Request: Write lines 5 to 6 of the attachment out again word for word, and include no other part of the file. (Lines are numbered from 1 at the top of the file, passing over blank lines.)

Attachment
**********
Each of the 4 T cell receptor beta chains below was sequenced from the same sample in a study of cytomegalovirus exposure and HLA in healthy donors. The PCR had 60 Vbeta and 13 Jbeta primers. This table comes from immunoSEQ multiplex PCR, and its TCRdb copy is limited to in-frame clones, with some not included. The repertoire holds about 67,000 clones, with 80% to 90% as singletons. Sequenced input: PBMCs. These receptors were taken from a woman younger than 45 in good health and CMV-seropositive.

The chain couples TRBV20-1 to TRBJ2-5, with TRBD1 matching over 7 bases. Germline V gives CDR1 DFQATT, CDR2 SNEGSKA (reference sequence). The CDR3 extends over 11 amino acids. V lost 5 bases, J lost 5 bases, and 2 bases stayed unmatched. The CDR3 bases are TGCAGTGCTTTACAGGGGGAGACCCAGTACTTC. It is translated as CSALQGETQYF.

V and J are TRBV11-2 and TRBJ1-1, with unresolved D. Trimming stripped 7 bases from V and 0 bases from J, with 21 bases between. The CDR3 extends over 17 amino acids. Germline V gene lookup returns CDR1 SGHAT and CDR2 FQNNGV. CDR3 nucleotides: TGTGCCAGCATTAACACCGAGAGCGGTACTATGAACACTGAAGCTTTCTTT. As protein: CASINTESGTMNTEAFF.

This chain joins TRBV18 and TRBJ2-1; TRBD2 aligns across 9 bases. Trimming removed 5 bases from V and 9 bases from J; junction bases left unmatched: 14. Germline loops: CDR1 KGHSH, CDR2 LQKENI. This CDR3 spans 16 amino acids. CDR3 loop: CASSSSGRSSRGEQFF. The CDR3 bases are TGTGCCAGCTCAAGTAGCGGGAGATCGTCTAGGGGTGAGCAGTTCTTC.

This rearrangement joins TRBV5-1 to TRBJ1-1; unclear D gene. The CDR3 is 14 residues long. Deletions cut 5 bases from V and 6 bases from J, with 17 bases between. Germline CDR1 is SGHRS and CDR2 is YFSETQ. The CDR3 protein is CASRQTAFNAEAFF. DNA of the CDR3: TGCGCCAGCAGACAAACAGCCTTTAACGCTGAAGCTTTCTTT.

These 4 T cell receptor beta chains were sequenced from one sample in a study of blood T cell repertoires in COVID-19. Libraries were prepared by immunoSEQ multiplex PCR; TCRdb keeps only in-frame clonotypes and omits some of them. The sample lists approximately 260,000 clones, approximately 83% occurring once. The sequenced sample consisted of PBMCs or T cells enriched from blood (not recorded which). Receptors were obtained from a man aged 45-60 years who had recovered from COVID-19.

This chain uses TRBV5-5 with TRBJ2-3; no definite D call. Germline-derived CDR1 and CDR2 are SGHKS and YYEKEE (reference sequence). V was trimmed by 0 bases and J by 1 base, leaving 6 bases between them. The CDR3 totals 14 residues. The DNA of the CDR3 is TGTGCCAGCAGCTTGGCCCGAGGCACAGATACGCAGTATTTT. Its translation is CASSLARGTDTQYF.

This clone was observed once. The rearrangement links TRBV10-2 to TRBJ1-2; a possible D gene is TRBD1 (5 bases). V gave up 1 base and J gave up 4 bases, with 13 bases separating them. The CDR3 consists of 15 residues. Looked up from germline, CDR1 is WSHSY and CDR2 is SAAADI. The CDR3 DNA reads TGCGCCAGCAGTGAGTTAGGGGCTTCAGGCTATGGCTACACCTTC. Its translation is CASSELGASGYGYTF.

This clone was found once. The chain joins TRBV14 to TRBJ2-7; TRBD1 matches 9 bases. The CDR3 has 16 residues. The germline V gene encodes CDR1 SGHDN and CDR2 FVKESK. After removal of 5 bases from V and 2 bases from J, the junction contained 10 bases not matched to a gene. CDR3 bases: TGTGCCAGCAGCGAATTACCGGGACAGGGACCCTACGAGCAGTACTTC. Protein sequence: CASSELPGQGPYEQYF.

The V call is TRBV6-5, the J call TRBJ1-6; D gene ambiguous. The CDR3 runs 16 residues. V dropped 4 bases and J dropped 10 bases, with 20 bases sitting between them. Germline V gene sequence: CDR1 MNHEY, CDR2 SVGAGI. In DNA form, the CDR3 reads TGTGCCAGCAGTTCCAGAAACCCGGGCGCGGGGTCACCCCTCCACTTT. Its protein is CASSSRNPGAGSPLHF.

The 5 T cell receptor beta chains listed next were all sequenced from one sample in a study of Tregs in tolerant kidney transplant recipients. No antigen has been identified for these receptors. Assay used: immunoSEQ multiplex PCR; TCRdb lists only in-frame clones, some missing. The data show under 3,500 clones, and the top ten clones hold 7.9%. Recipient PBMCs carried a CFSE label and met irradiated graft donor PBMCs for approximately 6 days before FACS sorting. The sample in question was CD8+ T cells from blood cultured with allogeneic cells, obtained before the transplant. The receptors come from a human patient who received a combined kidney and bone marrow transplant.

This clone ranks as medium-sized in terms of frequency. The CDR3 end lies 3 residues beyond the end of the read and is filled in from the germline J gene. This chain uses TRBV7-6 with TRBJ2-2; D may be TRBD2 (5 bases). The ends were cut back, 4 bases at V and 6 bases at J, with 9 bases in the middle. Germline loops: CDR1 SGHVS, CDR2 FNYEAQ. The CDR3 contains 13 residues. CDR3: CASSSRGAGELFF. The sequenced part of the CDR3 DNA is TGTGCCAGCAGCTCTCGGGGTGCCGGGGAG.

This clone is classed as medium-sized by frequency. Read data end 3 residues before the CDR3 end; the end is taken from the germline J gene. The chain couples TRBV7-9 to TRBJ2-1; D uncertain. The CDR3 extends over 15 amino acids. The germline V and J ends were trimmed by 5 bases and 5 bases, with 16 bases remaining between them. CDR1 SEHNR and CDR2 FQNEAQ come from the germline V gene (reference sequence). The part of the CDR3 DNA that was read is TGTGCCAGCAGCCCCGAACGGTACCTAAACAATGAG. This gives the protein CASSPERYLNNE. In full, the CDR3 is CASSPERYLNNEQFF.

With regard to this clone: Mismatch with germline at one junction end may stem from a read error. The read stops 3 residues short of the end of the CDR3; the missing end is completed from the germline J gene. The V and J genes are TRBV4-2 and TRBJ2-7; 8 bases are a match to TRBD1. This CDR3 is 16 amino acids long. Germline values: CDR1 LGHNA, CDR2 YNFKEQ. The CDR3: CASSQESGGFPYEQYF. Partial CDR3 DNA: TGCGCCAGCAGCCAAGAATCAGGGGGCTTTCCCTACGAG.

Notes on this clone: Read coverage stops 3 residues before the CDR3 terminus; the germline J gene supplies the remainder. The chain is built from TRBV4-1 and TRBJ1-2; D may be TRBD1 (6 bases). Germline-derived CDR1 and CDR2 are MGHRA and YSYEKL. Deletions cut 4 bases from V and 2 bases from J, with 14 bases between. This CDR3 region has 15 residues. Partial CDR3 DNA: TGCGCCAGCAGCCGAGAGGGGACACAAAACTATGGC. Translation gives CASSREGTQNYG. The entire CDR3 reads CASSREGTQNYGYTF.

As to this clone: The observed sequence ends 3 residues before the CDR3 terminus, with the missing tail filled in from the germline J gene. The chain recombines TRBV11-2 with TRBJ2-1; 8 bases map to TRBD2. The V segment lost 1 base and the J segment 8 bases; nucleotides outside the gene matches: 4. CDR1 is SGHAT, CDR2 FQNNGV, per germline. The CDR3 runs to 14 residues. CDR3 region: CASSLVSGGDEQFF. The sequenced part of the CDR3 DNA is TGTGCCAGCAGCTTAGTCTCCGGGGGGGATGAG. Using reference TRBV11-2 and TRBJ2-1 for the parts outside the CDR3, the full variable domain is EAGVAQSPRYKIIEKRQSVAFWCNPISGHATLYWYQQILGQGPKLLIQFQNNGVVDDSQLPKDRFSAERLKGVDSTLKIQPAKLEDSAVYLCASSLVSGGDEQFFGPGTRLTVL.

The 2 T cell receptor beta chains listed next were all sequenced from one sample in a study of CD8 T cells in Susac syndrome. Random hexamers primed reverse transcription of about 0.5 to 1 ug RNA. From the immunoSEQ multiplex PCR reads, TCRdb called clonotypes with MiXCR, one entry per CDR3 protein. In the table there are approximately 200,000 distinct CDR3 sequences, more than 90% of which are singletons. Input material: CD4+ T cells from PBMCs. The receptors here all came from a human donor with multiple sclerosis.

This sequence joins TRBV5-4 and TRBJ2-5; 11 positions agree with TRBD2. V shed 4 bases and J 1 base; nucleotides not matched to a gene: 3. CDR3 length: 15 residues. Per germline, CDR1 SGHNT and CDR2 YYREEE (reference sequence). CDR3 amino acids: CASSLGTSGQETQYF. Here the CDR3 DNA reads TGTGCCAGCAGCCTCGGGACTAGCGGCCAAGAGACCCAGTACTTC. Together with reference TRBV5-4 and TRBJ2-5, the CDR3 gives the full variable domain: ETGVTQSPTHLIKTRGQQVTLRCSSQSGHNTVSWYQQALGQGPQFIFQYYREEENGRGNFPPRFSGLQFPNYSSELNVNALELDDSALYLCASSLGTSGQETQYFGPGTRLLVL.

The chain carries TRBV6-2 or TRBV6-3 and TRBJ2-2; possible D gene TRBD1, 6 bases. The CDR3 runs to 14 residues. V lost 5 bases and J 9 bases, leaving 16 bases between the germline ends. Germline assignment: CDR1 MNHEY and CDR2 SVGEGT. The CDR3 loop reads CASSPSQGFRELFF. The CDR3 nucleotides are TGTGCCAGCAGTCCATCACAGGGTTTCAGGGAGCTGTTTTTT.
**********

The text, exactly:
This rearrangement joins TRBV5-1 to TRBJ1-1; unclear D gene. The CDR3 is 14 residues long. Deletions cut 5 bases from V and 6 bases from J, with 17 bases between. Germline CDR1 is SGHRS and CDR2 is YFSETQ. The CDR3 protein is CASRQTAFNAEAFF. DNA of the CDR3: TGCGCCAGCAGACAAACAGCCTTTAACGCTGAAGCTTTCTTT.

These 4 T cell receptor beta chains were sequenced from one sample in a study of blood T cell repertoires in COVID-19. Libraries were prepared by immunoSEQ multiplex PCR; TCRdb keeps only in-frame clonotypes and omits some of them. The sample lists approximately 260,000 clones, approximately 83% occurring once. The sequenced sample consisted of PBMCs or T cells enriched from blood (not recorded which). Receptors were obtained from a man aged 45-60 years who had recovered from COVID-19.